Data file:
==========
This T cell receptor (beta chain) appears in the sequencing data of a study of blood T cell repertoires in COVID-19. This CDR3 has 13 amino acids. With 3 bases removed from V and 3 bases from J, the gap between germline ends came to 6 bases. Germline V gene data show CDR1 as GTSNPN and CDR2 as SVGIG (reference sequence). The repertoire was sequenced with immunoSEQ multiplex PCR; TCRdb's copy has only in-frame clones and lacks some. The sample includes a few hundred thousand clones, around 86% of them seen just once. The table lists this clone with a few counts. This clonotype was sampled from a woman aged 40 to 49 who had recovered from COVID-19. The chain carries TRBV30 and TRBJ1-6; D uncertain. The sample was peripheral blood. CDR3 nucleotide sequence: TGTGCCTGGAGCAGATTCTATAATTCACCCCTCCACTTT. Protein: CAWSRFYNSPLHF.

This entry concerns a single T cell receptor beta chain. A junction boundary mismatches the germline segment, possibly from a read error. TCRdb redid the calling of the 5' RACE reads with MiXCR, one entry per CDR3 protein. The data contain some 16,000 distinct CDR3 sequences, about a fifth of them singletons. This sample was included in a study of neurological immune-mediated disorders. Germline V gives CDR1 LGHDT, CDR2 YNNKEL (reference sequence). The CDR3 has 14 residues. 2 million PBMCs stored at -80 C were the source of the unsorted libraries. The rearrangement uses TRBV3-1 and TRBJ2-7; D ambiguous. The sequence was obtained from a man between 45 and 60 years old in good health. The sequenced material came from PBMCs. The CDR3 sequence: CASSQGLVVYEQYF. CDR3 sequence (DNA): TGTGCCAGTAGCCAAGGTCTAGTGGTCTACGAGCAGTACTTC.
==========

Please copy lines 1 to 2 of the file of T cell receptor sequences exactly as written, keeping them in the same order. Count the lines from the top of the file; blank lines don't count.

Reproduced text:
This T cell receptor (beta chain) appears in the sequencing data of a study of blood T cell repertoires in COVID-19. This CDR3 has 13 amino acids. With 3 bases removed from V and 3 bases from J, the gap between germline ends came to 6 bases. Germline V gene data show CDR1 as GTSNPN and CDR2 as SVGIG (reference sequence). The repertoire was sequenced with immunoSEQ multiplex PCR; TCRdb's copy has only in-frame clones and lacks some. The sample includes a few hundred thousand clones, around 86% of them seen just once. The table lists this clone with a few counts. This clonotype was sampled from a woman aged 40 to 49 who had recovered from COVID-19. The chain carries TRBV30 and TRBJ1-6; D uncertain. The sample was peripheral blood. CDR3 nucleotide sequence: TGTGCCTGGAGCAGATTCTATAATTCACCCCTCCACTTT. Protein: CAWSRFYNSPLHF.

This entry concerns a single T cell receptor beta chain. A junction boundary mismatches the germline segment, possibly from a read error. TCRdb redid the calling of the 5' RACE reads with MiXCR, one entry per CDR3 protein. The data contain some 16,000 distinct CDR3 sequences, about a fifth of them singletons. This sample was included in a study of neurological immune-mediated disorders. Germline V gives CDR1 LGHDT, CDR2 YNNKEL (reference sequence). The CDR3 has 14 residues. 2 million PBMCs stored at -80 C were the source of the unsorted libraries. The rearrangement uses TRBV3-1 and TRBJ2-7; D ambiguous. The sequence was obtained from a man between 45 and 60 years old in good health. The sequenced material came from PBMCs. The CDR3 sequence: CASSQGLVVYEQYF. CDR3 sequence (DNA): TGTGCCAGTAGCCAAGGTCTAGTGGTCTACGAGCAGTACTTC.